At  the  conclusion  of  my  sophomore  year,  I  went  home  for  the  summer because,  unlike  some   of  my  peers  and  colleagues,  I  didn’t  have  an  internship but  I  came  close.

Earlier in the school year, I attended an open house at   an agency in Atlanta.  I  flew  there  from  my  small  college   town  and  spent  a  few  hours  mingling  before  flying  back to  my   apartment  at  2  a.m..  The agency never called me after my visit.    As a junior  ,  I  swore  I’d  get  an  internship  come  hell  or  high  water because securing an internship in the summer before senior year is expected. Honestly, I just wanted a chance.  I had ideas   I wanted to make real.  I was fiercely passionate about advertising and knew

Copywriting would be my pursuit.   After seeing a presentation about the 4A’s MAIP initiative by 2012 MAIP alum, I was ready to apply. Then I saw the application   process, which was intimidating to say the least.   I felt I had no business even applying.  My resume wasn’t spectacular.  My portfolio   wasn’t up to par.  I didn’t have a website or a video.  And recommendation letters seemed unattainable because of my light experience.   It felt like sophomore year all over again.

Dear   reader, by now you may have discerned that I’m  writing  this article  from  the  future,  as  a  MAIP   intern looking back. So, yes, I am a MAIP intern.  There, I said it.  The illusion is shattered.   But  what  you  don’t  know  is  the  irony of having learned so much  in  the   months  leading up to my acceptance in   MAIP,  maybe  more  than during  the   internship  itself.

As  I  said,  the  application  process  was  demanding  and  for  good  reason.  MAIP wants   the cream of the crop.  MAIP wants interns who are passionate, talented and brimming with enthusiasm and ambition.

On  selection  day,  I  was  chosen  for   a  copywriting  internship  at  SWIRL, a  San  Francisco agency. I  don’t  want  you  to  think  I  tricked  MAIP  into  selecting  me.  I  really  do  love   advertising.  Bill  Bernbach  and  David  Ogilvy  are  my  heroes.  I read Adweek and Ad   Age.  (Ad week is better in my opinion).  I spend way too much time   analyzing TV commercials.  This  really  was  about  me  becoming a proactive  go-getter;  becoming  good  enough.    But I can hear the scoffs.  “Calm down, it’s an internship.”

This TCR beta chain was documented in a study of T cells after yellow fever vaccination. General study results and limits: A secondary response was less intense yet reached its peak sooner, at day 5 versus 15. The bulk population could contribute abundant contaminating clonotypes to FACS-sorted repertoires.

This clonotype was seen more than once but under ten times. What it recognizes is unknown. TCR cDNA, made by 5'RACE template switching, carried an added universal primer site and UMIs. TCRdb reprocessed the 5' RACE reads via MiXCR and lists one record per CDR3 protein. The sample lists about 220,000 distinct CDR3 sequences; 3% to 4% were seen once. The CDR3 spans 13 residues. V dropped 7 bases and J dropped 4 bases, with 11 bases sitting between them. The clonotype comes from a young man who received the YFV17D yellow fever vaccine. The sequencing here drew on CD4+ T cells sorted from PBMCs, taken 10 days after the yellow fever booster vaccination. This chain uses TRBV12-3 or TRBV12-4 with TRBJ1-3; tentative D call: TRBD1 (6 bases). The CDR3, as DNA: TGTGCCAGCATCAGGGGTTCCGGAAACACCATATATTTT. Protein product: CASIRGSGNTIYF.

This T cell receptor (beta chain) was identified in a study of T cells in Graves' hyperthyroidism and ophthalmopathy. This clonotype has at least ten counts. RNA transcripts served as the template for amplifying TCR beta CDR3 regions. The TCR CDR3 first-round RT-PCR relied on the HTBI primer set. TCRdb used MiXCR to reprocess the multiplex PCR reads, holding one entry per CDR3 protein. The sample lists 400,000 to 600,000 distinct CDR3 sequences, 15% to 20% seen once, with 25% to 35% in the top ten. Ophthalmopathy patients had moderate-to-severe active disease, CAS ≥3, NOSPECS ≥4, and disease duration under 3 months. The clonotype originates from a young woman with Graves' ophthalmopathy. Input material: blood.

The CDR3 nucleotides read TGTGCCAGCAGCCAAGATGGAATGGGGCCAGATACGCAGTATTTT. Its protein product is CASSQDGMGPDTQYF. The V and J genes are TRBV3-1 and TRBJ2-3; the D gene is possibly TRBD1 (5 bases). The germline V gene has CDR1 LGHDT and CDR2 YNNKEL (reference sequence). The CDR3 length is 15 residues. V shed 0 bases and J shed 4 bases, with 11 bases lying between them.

And to them I say, “Everyone has dreams.”  For  many  people,  those  dreams  never  become    reality,  for   one  reason  or  another.  For  me,  being  able  to  work  at  an  ad  agency  was  my  dream.      MAIP  showed  me  that  hard  work  and  self-confidence  are  rewarded.  Before anyone   can believe in you, you   have to believe in yourself. Being  proactive  and  not   reactive  can  land someone a  copywriting  internship  in  one  of  the  best   cities to spend  a  summer.      But  that’s  not  to  say  I  haven’t  learned  anything  as  an  intern  at  SWIRL,  either.

For  all  the  unique  and  talented  friends  and  colleagues  met during my time at SWIRL, I’d like to say that I  learned  what  a  business  day  is  like  in  a  full-service  agency.  I  learned  what  it’s   like  to  do  real  work  for  real  clients  that  really  got  presented.  I  also  learned,   begrudgingly,  what  it’s  like  to  have  that  work  shot  down  by  clients.   I’ve  learned   that this  is  exactly  what  I  imagined  working  in  advertising  would  be  like  —  not  like  work   at  all.  And  I’ve  been  able  to  connect  and  bond  with  people  from  all  walks  of  life  who   share  the  same  passion  for  advertising  that  I  have.

The mantra at SWIRL is “doing sits above saying.”   It’s fitting that I was   chosen to intern here.  I’m   a guy who learned that lesson    months   ago during the application process. I’m a guy who  now  does  what  he  used  to  only  talk  and  dream  about.      And I have MAIP to thank for that.